I will admit that as the fourth story in the series, I did start to feel like things got a little repetitive here. The books all feature omegas in danger, frequently also with sexual abuse or assault, who are then saved by an alpha mate. They all feel a mating bond, but are slow to fully trust their new mates, particularly getting sexual involved and officially mating. And they all face some sort of peril at the book’s climax. So I think that pattern maybe has gotten a little repetitious for me, particularly the omega in peril and needing saving theme. Arthur does make each of these men strong in their own way and able to fight for themselves, but there is still a definite need of rescuing at play in all these books.

This series sets up kind of a class system where the alphas have almost absolute authority over the omegas, who have basically no rights of their own. We have seen that in play for all the books, but in this story in particular the idea of omegas needing to be taken care of kind of comes to the forefront. Liam and the other rescued omegas aren’t allowed to live alone so they need guardians, which is why Isa takes Liam in. So at the same time he is Liam’s mate, legally he is his guardian, which is a dynamic that made me uncomfortable at times because people sometimes treat Liam almost childlike. And while all of these alphas in the series seem to respect their mates and have a more egalitarian relationship than seems to be the norm, they still do at times have a very paternalistic attitude toward their mates. For example, when someone has bad news for one of the omegas, they don’t tell him directly, but instead go to the alpha and tell him the news to relay instead. I think the focus on the guardianship situation in this story just made those details a little more noticeable here and it bugged me a little as I was reading.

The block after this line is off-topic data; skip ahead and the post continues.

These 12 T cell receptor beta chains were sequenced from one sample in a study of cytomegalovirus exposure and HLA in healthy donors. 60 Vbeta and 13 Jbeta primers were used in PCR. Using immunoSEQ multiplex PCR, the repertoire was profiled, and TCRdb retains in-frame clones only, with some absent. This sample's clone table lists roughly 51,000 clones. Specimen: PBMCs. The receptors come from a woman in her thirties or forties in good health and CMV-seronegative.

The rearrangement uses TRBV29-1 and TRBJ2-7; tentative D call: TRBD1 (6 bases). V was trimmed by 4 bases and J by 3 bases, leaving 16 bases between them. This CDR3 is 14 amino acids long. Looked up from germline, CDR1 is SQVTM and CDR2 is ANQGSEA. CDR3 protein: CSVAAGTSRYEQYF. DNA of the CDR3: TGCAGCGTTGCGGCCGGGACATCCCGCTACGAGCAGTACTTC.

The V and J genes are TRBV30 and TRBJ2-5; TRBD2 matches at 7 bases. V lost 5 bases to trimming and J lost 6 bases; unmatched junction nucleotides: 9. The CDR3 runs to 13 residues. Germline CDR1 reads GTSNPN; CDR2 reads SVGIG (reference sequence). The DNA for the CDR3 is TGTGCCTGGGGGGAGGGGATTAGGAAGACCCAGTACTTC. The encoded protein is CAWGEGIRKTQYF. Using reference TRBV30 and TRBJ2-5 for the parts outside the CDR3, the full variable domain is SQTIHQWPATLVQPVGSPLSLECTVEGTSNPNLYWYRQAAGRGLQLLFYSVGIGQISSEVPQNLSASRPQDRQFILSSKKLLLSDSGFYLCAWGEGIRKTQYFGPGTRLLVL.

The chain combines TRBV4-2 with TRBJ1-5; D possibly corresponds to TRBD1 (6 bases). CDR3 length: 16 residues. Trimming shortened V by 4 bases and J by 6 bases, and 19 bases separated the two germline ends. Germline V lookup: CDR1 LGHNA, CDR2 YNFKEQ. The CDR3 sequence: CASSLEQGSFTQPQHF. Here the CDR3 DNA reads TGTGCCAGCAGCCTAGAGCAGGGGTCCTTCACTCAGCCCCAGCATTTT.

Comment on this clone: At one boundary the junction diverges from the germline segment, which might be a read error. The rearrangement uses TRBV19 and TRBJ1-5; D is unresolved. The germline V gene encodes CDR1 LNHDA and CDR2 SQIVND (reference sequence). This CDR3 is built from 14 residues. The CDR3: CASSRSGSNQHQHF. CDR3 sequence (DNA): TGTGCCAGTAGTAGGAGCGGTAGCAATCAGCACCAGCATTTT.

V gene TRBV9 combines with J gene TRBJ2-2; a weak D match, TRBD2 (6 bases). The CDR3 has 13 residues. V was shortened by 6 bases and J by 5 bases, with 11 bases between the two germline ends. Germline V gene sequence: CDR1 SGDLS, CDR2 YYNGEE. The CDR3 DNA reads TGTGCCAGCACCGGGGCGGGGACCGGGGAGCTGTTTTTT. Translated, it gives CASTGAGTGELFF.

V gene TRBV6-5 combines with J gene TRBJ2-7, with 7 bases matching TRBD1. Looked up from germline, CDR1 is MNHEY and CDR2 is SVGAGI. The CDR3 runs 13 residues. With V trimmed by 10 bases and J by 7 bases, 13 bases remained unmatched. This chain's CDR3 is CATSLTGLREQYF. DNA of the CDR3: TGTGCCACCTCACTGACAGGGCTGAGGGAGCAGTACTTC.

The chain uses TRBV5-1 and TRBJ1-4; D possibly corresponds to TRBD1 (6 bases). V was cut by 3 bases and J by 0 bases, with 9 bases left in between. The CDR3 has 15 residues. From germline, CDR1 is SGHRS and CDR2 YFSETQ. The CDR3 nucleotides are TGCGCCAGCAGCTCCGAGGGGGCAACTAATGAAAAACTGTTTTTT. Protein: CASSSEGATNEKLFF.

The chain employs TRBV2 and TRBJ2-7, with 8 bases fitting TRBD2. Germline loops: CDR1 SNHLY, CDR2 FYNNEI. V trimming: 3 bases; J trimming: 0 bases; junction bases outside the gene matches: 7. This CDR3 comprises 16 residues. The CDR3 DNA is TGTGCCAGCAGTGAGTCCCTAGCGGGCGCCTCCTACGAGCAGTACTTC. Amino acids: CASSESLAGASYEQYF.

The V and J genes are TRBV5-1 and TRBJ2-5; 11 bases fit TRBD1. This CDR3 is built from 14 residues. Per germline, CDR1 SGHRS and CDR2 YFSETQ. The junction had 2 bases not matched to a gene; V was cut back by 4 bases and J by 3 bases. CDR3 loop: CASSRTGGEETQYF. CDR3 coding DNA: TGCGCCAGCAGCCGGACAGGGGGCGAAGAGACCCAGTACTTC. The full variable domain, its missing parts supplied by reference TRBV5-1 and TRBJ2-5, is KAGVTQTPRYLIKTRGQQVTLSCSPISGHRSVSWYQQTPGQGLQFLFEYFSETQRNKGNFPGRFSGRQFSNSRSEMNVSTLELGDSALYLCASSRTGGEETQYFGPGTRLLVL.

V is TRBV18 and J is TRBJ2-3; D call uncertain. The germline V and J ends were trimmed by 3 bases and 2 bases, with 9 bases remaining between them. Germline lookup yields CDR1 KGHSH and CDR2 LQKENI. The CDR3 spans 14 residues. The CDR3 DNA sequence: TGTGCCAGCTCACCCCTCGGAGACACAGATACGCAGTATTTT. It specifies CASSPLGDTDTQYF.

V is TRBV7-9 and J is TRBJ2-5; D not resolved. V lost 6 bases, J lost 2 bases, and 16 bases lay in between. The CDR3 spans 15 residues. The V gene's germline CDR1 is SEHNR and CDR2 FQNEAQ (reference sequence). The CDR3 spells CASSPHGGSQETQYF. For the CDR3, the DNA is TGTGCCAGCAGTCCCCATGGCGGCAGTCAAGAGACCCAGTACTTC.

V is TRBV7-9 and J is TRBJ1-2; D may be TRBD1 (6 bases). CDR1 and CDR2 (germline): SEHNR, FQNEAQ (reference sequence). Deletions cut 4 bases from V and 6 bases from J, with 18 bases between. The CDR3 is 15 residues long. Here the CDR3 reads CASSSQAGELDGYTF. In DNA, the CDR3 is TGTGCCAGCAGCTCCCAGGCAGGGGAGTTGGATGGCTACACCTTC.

I know these dynamics are part of the world Arthur has created here, and for the most part, it worked for me. There were just times when things didn’t quite sit as well. That said, I did enjoy this story and feel like it is a nice way to wrap up the series. Liam and Isa make a sweet couple and I liked them together. And the series threads come together well here. I also really liked reconnecting with the various characters we have met along the way and seeing how their lives have all intertwined so nicely. So I enjoyed this book and the series and think they are a nice choice for omegaverse fans.

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Comments

  1. I’ve been wanting to delve into the m/preg universe, but I’m put off by the blurbs. Omegas always seem to be treated as second class citizens and have experienced some sexual abuse. Is victimization of Omegas the norm in this genre?

    • There is sometimes a power dynamic but this series maybe takes it to more of an extreme bc there are very strong class divisions and the omegas here are all part of an abuse ring that crosses the books. Other series I have read don’t have the omegas as second class to that extent and some not at all. Check out our review of Leta Blake’s Slow Heat. That one has a different dynamic than this series.